U. Mirecka

Maria Curie-Skłodowska University in Lublin (POLAND)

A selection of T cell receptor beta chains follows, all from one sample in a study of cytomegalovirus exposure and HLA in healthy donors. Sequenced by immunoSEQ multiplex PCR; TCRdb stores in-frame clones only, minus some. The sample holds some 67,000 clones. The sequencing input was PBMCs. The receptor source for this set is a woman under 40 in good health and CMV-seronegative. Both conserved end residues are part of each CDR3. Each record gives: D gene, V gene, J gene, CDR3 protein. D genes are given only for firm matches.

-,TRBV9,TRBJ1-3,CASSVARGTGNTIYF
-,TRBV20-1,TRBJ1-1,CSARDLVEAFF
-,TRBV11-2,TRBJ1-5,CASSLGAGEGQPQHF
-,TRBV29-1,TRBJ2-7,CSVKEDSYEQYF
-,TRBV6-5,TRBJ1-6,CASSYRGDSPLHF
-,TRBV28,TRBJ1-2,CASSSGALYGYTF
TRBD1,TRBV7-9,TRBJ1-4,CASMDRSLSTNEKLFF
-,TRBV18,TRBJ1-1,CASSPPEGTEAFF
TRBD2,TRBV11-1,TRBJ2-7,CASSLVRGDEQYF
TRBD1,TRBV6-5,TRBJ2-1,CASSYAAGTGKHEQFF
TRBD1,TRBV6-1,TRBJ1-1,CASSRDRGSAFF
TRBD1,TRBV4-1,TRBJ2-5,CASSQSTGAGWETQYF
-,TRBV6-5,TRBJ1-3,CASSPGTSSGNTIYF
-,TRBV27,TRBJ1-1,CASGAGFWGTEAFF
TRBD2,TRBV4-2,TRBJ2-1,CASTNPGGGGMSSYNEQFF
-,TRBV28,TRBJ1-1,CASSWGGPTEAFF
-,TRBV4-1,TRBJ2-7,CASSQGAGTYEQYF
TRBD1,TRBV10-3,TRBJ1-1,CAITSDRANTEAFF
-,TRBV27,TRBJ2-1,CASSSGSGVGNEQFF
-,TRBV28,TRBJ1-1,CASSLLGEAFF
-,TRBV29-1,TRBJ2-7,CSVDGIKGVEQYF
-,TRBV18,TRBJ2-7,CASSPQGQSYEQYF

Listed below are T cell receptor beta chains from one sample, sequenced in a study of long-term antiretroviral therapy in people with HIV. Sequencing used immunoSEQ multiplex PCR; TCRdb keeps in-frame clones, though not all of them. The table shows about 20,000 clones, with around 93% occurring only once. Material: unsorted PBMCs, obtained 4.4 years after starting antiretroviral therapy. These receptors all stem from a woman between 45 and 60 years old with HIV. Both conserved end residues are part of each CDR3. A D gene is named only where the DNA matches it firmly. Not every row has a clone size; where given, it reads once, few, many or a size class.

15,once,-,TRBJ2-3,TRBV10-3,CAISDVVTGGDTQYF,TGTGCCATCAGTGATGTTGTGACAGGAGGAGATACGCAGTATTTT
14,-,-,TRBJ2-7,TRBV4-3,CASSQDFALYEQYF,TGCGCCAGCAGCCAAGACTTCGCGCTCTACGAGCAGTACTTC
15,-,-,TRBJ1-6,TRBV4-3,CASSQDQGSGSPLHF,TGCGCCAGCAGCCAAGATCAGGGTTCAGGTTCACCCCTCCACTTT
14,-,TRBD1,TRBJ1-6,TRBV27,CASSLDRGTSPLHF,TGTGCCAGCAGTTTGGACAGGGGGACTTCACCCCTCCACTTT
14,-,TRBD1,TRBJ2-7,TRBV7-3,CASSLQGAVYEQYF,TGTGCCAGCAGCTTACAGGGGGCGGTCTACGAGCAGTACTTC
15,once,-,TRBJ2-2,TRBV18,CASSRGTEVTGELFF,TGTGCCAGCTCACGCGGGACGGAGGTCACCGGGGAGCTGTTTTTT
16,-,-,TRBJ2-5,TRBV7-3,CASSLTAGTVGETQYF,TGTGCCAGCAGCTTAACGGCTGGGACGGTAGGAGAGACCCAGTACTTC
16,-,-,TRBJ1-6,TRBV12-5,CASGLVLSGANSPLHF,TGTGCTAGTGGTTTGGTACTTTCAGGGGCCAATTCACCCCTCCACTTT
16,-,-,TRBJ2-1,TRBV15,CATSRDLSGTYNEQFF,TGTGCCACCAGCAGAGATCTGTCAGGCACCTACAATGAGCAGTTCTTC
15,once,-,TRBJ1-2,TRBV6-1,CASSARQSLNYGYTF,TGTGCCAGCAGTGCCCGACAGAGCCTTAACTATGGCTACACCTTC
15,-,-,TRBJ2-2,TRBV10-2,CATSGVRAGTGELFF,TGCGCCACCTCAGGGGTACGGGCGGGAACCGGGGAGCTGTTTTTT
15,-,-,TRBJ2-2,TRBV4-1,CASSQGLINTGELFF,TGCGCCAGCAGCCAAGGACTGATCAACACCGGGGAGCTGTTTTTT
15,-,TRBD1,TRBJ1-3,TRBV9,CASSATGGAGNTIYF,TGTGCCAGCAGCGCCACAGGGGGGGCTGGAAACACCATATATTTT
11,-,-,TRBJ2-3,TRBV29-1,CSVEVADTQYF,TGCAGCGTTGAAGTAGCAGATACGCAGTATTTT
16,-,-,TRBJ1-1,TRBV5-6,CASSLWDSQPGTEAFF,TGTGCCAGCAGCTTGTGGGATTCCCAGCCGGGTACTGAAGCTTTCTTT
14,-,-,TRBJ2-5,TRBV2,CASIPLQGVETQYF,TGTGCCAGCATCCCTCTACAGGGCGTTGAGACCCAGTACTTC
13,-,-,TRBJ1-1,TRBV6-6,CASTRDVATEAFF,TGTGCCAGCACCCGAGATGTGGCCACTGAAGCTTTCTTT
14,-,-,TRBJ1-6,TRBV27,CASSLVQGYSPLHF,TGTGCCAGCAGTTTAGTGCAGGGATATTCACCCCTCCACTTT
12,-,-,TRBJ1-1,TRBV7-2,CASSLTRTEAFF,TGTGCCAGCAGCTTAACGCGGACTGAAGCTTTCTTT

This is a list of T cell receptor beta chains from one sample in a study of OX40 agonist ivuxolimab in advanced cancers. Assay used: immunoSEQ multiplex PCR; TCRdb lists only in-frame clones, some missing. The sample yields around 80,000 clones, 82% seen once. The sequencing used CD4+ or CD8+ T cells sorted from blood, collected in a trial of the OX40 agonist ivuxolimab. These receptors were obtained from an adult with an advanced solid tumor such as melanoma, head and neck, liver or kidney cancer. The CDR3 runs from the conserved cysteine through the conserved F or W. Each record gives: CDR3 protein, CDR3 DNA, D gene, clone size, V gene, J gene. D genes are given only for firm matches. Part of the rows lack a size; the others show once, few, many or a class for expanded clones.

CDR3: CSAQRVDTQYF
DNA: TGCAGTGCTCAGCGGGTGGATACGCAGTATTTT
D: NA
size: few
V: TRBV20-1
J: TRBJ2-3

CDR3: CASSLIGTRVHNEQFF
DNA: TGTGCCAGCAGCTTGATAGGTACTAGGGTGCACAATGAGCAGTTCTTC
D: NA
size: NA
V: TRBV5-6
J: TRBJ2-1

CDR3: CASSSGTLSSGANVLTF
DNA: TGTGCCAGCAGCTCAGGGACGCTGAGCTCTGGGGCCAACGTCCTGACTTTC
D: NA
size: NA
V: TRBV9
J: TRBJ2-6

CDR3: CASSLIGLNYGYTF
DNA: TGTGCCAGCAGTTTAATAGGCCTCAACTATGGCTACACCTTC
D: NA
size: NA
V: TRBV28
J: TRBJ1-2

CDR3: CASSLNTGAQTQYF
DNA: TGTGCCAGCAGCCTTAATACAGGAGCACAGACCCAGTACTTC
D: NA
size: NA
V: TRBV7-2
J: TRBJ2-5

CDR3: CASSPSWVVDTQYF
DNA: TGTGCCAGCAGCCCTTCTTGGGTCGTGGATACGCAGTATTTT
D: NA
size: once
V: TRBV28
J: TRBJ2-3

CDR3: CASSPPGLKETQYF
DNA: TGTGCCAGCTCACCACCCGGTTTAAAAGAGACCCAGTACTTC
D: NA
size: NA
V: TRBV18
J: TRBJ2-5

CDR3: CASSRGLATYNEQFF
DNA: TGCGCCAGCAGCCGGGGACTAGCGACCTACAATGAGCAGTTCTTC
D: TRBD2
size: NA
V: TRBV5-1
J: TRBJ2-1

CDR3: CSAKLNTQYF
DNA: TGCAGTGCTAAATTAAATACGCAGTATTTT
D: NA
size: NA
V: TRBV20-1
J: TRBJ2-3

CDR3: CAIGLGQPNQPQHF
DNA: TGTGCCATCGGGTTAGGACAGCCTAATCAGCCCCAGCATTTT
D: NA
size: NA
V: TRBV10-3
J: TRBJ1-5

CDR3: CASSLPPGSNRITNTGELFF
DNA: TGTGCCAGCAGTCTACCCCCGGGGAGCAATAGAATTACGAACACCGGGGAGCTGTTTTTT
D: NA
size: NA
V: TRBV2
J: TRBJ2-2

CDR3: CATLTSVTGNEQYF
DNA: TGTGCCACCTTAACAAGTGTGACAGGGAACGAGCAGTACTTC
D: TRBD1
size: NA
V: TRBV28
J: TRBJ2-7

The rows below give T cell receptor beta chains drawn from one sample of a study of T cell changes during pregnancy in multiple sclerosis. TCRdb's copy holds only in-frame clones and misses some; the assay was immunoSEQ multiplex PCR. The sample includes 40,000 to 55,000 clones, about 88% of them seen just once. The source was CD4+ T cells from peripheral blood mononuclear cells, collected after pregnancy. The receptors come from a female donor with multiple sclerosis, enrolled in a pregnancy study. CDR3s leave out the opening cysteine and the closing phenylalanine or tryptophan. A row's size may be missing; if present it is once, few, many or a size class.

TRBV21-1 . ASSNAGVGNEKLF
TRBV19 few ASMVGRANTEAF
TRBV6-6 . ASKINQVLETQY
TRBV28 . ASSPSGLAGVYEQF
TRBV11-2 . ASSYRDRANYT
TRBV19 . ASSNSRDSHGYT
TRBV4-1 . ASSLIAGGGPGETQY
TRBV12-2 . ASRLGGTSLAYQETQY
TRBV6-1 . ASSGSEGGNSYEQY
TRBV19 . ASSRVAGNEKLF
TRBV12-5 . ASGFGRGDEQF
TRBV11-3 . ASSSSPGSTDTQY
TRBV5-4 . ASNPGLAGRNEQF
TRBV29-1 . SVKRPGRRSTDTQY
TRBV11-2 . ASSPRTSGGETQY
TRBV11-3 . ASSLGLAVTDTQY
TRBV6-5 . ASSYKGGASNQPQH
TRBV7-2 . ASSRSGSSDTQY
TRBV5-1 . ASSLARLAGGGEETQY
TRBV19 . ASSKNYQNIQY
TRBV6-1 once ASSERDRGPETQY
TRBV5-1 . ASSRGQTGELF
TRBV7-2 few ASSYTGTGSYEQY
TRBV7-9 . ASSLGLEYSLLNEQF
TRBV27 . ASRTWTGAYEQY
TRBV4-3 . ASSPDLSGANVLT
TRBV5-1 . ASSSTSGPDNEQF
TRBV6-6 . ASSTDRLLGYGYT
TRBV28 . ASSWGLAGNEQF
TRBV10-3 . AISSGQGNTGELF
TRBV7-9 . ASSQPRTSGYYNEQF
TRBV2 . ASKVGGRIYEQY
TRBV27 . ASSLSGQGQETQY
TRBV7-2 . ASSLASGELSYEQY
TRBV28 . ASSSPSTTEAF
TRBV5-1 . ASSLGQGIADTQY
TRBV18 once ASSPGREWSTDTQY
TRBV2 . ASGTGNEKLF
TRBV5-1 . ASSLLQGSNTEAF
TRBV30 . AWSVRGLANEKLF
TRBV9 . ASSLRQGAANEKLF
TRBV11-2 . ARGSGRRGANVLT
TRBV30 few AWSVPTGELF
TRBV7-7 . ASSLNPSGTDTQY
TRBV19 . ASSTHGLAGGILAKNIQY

The problems presented in the article and on the poster are the object of the author’s interest. They are investigated as part of the research project ‘Segmental and Suprasegmental Specificity of the Phonic Sequence and Intelligibility of Utterances in Dysarthria Case in Infantile Cerebral Palsy’ (project manager: Dr Urszula Mirecka; 38th Ministry of Science and Higher Education competition of research projects) now underway. Analyses cover utterances of 6-15-year-old children diagnosed with different clinical forms of infantile cerebral palsy (ICP). The studied group consists of 38 patients in two subgroups: 1. children with dysarthria, 2. children with dysarthria co-occurring with underdeveloped speech caused by mental retardation. The main diagnostic instrument is the author’s own diagnostic technique Skala dyzartrii. Wersja dla dzieci [The Dysarthria Profile. Children’s Version]. The intelligibility of utterances of the children studied is assessed by the author and by four experimental groups each with 33 logopedic and non-logopedic students on the basis of listening to and visual observation of digital film recordings. The intelligibility of utterances will be compared with identified disorders of the phonic sequence (their types and frequency), one of the objectives of the study being to establish factors that reduce the intelligibility of utterances in dysarthric patients with ICP. The article discusses problems concerning the diagnosis of dysarthric disorders occurring in cases of infantile cerebral palsy. Dysfunctions significant for logopedic diagnosis such as respiratory dysfunctions (e.g. improper breathing, shortened expiratory phase, reduced control of the force of expired air), phonatory disorders (e.g. reduced control of the pitch and intensity of voice) articulatory and resonance dysfunctions (e.g. sound deformations, simplification of consonant groups, hypernasality), prosodic disturbances (e.g. respiratory-phonatory-articulatory discoordination, disordered speaking rate) were discussed in the context of assessing the degree of intelligibility of ICP patients and the purposes of therapeutic procedure.